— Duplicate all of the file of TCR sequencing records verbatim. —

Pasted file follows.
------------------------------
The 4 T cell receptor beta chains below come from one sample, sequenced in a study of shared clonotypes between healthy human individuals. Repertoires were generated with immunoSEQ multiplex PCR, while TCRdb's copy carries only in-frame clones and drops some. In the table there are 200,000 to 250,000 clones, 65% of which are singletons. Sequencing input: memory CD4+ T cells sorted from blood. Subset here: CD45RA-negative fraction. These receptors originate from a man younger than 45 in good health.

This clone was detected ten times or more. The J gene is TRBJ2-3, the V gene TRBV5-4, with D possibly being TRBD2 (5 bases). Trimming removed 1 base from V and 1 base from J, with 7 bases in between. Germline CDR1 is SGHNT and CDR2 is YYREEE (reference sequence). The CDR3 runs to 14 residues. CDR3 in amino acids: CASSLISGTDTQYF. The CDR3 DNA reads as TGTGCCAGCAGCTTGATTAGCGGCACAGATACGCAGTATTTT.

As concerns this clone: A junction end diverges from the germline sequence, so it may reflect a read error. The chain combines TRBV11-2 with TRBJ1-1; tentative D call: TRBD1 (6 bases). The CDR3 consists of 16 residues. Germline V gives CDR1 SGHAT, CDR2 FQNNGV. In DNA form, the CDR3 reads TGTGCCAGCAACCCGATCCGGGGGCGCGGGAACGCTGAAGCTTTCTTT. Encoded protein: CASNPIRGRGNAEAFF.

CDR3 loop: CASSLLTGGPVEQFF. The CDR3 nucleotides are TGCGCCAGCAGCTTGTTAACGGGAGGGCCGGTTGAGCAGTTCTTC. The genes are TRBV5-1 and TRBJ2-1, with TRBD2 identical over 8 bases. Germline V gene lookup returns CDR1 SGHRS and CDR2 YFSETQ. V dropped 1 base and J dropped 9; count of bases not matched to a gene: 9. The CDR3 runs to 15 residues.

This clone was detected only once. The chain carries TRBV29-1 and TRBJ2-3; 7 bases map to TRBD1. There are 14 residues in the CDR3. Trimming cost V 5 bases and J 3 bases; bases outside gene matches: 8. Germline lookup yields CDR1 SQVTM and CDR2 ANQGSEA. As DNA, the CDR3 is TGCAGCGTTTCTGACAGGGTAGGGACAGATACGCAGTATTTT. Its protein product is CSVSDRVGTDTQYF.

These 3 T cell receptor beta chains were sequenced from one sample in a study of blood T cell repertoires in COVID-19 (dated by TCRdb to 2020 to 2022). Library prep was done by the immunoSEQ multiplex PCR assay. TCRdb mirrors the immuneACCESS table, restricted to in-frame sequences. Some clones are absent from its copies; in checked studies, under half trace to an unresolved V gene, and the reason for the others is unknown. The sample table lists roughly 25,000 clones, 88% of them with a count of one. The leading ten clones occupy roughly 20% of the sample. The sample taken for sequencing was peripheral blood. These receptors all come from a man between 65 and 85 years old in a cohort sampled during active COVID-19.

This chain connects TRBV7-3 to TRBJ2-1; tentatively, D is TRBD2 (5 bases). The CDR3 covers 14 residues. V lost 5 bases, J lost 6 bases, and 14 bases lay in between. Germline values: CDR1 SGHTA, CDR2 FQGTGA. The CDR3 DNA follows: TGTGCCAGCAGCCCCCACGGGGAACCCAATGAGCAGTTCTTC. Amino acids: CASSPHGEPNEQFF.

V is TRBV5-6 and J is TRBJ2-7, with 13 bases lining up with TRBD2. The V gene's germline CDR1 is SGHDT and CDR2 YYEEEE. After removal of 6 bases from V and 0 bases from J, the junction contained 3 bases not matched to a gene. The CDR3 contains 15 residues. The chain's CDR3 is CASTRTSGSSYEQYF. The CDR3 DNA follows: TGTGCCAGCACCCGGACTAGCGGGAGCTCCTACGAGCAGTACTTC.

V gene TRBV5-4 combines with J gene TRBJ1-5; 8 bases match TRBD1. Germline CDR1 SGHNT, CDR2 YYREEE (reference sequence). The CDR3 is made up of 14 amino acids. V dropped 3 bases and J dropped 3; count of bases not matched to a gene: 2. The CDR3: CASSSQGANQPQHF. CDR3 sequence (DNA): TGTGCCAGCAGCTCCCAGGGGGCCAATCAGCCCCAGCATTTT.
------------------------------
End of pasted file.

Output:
The 4 T cell receptor beta chains below come from one sample, sequenced in a study of shared clonotypes between healthy human individuals. Repertoires were generated with immunoSEQ multiplex PCR, while TCRdb's copy carries only in-frame clones and drops some. In the table there are 200,000 to 250,000 clones, 65% of which are singletons. Sequencing input: memory CD4+ T cells sorted from blood. Subset here: CD45RA-negative fraction. These receptors originate from a man younger than 45 in good health.

This clone was detected ten times or more. The J gene is TRBJ2-3, the V gene TRBV5-4, with D possibly being TRBD2 (5 bases). Trimming removed 1 base from V and 1 base from J, with 7 bases in between. Germline CDR1 is SGHNT and CDR2 is YYREEE (reference sequence). The CDR3 runs to 14 residues. CDR3 in amino acids: CASSLISGTDTQYF. The CDR3 DNA reads as TGTGCCAGCAGCTTGATTAGCGGCACAGATACGCAGTATTTT.

As concerns this clone: A junction end diverges from the germline sequence, so it may reflect a read error. The chain combines TRBV11-2 with TRBJ1-1; tentative D call: TRBD1 (6 bases). The CDR3 consists of 16 residues. Germline V gives CDR1 SGHAT, CDR2 FQNNGV. In DNA form, the CDR3 reads TGTGCCAGCAACCCGATCCGGGGGCGCGGGAACGCTGAAGCTTTCTTT. Encoded protein: CASNPIRGRGNAEAFF.

CDR3 loop: CASSLLTGGPVEQFF. The CDR3 nucleotides are TGCGCCAGCAGCTTGTTAACGGGAGGGCCGGTTGAGCAGTTCTTC. The genes are TRBV5-1 and TRBJ2-1, with TRBD2 identical over 8 bases. Germline V gene lookup returns CDR1 SGHRS and CDR2 YFSETQ. V dropped 1 base and J dropped 9; count of bases not matched to a gene: 9. The CDR3 runs to 15 residues.

This clone was detected only once. The chain carries TRBV29-1 and TRBJ2-3; 7 bases map to TRBD1. There are 14 residues in the CDR3. Trimming cost V 5 bases and J 3 bases; bases outside gene matches: 8. Germline lookup yields CDR1 SQVTM and CDR2 ANQGSEA. As DNA, the CDR3 is TGCAGCGTTTCTGACAGGGTAGGGACAGATACGCAGTATTTT. Its protein product is CSVSDRVGTDTQYF.

These 3 T cell receptor beta chains were sequenced from one sample in a study of blood T cell repertoires in COVID-19 (dated by TCRdb to 2020 to 2022). Library prep was done by the immunoSEQ multiplex PCR assay. TCRdb mirrors the immuneACCESS table, restricted to in-frame sequences. Some clones are absent from its copies; in checked studies, under half trace to an unresolved V gene, and the reason for the others is unknown. The sample table lists roughly 25,000 clones, 88% of them with a count of one. The leading ten clones occupy roughly 20% of the sample. The sample taken for sequencing was peripheral blood. These receptors all come from a man between 65 and 85 years old in a cohort sampled during active COVID-19.

This chain connects TRBV7-3 to TRBJ2-1; tentatively, D is TRBD2 (5 bases). The CDR3 covers 14 residues. V lost 5 bases, J lost 6 bases, and 14 bases lay in between. Germline values: CDR1 SGHTA, CDR2 FQGTGA. The CDR3 DNA follows: TGTGCCAGCAGCCCCCACGGGGAACCCAATGAGCAGTTCTTC. Amino acids: CASSPHGEPNEQFF.

V is TRBV5-6 and J is TRBJ2-7, with 13 bases lining up with TRBD2. The V gene's germline CDR1 is SGHDT and CDR2 YYEEEE. After removal of 6 bases from V and 0 bases from J, the junction contained 3 bases not matched to a gene. The CDR3 contains 15 residues. The chain's CDR3 is CASTRTSGSSYEQYF. The CDR3 DNA follows: TGTGCCAGCACCCGGACTAGCGGGAGCTCCTACGAGCAGTACTTC.

V gene TRBV5-4 combines with J gene TRBJ1-5; 8 bases match TRBD1. Germline CDR1 SGHNT, CDR2 YYREEE (reference sequence). The CDR3 is made up of 14 amino acids. V dropped 3 bases and J dropped 3; count of bases not matched to a gene: 2. The CDR3: CASSSQGANQPQHF. CDR3 sequence (DNA): TGTGCCAGCAGCTCCCAGGGGGCCAATCAGCCCCAGCATTTT.